I asked the press office for their evidence that the FDLR were responsible and they promised to respond several times but never did. Is there anything you’d like to say about that?
VI: No, nothing.
AG: According to the FDU press release, ruling party officials have compared you to Ebola, “having sucked genocidal ideology from her [your] mum’s breasts.” The release also says that Gen. James Kabarebe, former army chief of staff and now special security advisor to President Kagame, made an inflammatory speech on Nov. 13, 2019, in which he said, “I hate her because I see 1 million victims in one person with genocidal ideology. She is awfully bad. I think that if you want to hit her, you may need to use the most lethal weapon. We have to be sure that she is dead.” Is there anything you’d like to say about that hideous statement?
VI: Gen. Kabarebe did not say anything like that regarding me, or, if he did, I did not hear it, so I cannot comment on it.
AG: Is there anything else you’d like to say?
VI: I want to repeat my appeal to the UN Security Council to do something regarding the instability in the eastern Democratic Republic of Congo (DRC). But I also call for African solidarity.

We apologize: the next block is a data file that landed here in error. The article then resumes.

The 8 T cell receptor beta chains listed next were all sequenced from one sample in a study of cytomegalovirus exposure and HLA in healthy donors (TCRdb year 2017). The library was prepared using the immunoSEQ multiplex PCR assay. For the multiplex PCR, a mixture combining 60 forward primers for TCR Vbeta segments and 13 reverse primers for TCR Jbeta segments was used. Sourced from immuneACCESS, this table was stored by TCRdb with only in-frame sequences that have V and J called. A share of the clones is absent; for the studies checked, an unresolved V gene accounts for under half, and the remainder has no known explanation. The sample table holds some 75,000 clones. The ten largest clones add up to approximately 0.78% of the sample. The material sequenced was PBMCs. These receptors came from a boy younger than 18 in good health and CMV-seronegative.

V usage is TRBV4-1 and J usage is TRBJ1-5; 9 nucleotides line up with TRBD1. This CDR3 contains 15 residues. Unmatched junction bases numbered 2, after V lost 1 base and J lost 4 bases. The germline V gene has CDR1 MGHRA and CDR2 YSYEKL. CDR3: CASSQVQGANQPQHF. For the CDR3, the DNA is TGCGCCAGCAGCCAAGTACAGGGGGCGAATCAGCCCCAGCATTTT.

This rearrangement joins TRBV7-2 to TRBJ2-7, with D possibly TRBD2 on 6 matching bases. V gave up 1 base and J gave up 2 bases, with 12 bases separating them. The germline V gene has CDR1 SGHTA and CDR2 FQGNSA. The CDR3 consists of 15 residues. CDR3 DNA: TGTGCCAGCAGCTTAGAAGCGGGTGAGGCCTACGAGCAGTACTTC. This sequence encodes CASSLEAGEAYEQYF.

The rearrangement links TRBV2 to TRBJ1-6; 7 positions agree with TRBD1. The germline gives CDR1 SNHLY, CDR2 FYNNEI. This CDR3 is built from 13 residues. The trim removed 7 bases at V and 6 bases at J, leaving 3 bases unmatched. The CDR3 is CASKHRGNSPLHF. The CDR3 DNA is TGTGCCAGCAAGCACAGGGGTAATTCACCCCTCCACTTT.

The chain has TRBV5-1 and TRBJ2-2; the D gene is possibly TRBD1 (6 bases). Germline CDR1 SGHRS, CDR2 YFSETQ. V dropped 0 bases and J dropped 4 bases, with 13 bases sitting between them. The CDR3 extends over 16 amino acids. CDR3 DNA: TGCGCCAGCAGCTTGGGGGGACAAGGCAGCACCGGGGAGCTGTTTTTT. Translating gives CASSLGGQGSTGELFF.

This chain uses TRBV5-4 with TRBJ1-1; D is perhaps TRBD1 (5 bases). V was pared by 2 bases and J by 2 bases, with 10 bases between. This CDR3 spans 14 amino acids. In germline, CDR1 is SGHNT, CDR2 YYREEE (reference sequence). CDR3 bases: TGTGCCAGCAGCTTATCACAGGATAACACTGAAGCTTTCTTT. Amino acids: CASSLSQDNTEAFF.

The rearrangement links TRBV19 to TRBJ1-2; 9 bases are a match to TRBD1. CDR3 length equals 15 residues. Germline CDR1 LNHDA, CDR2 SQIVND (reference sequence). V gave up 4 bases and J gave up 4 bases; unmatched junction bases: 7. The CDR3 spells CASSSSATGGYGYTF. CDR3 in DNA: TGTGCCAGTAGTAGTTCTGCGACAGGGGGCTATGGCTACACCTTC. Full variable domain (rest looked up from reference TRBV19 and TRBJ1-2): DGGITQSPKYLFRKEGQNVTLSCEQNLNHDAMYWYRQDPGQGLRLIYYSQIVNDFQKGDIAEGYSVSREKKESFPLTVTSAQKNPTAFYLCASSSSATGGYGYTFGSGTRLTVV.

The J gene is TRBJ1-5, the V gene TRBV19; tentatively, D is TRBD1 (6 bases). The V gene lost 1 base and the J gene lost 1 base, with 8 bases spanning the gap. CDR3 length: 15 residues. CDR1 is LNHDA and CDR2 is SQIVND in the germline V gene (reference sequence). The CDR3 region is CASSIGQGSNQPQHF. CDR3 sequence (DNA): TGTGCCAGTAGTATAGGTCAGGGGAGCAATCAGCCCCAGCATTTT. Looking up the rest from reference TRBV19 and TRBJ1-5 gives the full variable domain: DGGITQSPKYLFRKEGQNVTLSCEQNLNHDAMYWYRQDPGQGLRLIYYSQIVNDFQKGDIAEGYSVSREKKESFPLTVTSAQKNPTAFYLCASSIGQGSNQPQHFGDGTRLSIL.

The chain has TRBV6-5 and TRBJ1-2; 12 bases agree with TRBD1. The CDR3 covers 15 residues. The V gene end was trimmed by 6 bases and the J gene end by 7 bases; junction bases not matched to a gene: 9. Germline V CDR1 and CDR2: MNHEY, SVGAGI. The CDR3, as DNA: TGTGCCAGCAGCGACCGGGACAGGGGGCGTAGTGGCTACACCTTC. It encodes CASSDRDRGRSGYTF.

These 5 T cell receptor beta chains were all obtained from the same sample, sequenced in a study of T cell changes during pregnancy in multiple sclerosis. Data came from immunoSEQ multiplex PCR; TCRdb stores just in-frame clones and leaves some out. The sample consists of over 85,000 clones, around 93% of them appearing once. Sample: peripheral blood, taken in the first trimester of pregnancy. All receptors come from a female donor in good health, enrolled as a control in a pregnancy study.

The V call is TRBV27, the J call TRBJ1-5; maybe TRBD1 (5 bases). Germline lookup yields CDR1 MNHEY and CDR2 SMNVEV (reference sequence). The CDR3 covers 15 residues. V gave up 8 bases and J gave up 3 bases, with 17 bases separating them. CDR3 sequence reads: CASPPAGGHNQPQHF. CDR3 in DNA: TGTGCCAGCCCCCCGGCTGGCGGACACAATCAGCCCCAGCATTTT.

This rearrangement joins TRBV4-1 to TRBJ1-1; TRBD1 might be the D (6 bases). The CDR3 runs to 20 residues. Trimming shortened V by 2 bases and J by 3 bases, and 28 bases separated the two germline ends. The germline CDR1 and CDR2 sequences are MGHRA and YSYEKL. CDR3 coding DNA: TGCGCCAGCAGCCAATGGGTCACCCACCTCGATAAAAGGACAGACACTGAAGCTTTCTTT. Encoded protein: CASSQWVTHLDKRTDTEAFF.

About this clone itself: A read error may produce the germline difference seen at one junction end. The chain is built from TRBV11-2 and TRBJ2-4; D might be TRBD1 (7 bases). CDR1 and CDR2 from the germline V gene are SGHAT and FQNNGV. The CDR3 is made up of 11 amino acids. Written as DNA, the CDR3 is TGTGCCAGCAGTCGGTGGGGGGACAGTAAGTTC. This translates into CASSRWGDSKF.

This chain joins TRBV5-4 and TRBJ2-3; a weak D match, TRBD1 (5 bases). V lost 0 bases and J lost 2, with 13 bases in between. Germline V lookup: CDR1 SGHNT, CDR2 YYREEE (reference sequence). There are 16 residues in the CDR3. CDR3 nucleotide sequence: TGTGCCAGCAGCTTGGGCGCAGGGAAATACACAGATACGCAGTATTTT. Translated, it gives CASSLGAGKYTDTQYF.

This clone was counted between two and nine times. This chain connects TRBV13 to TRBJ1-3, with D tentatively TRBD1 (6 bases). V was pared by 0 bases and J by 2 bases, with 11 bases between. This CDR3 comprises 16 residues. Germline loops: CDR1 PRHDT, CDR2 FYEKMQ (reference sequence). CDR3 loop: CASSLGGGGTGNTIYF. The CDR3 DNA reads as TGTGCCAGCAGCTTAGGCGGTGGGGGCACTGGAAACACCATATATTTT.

Yesterday we were celebrating 57 years of independence in Africa, but what sort of independence is this when a war goes on and on in DRC, costing millions of lives, because other African nations invaded, and no one does anything to stop it? Where are the Pan-Africanists?
Regarding Rwanda, I call on its donors to press Rwandan authorities to open political space and help us establish the rule of law in our country. The largest bilateral donors are the US and the UK, but the World Bank, the Fund for Global Health and the EU are ahead of them in that order.
AG: Thank you, Victoire.
VI: Thank you, Ann.
Ann Garrison is an independent journalist based in the San Francisco Bay Area. In 2014, she received the Victoire Ingabire Umuhoza Democracy and Peace Prize for her reporting on conflict in the African Great Lakes region. Please support her work on Patreon. She can be reached at firstname.lastname@example.org.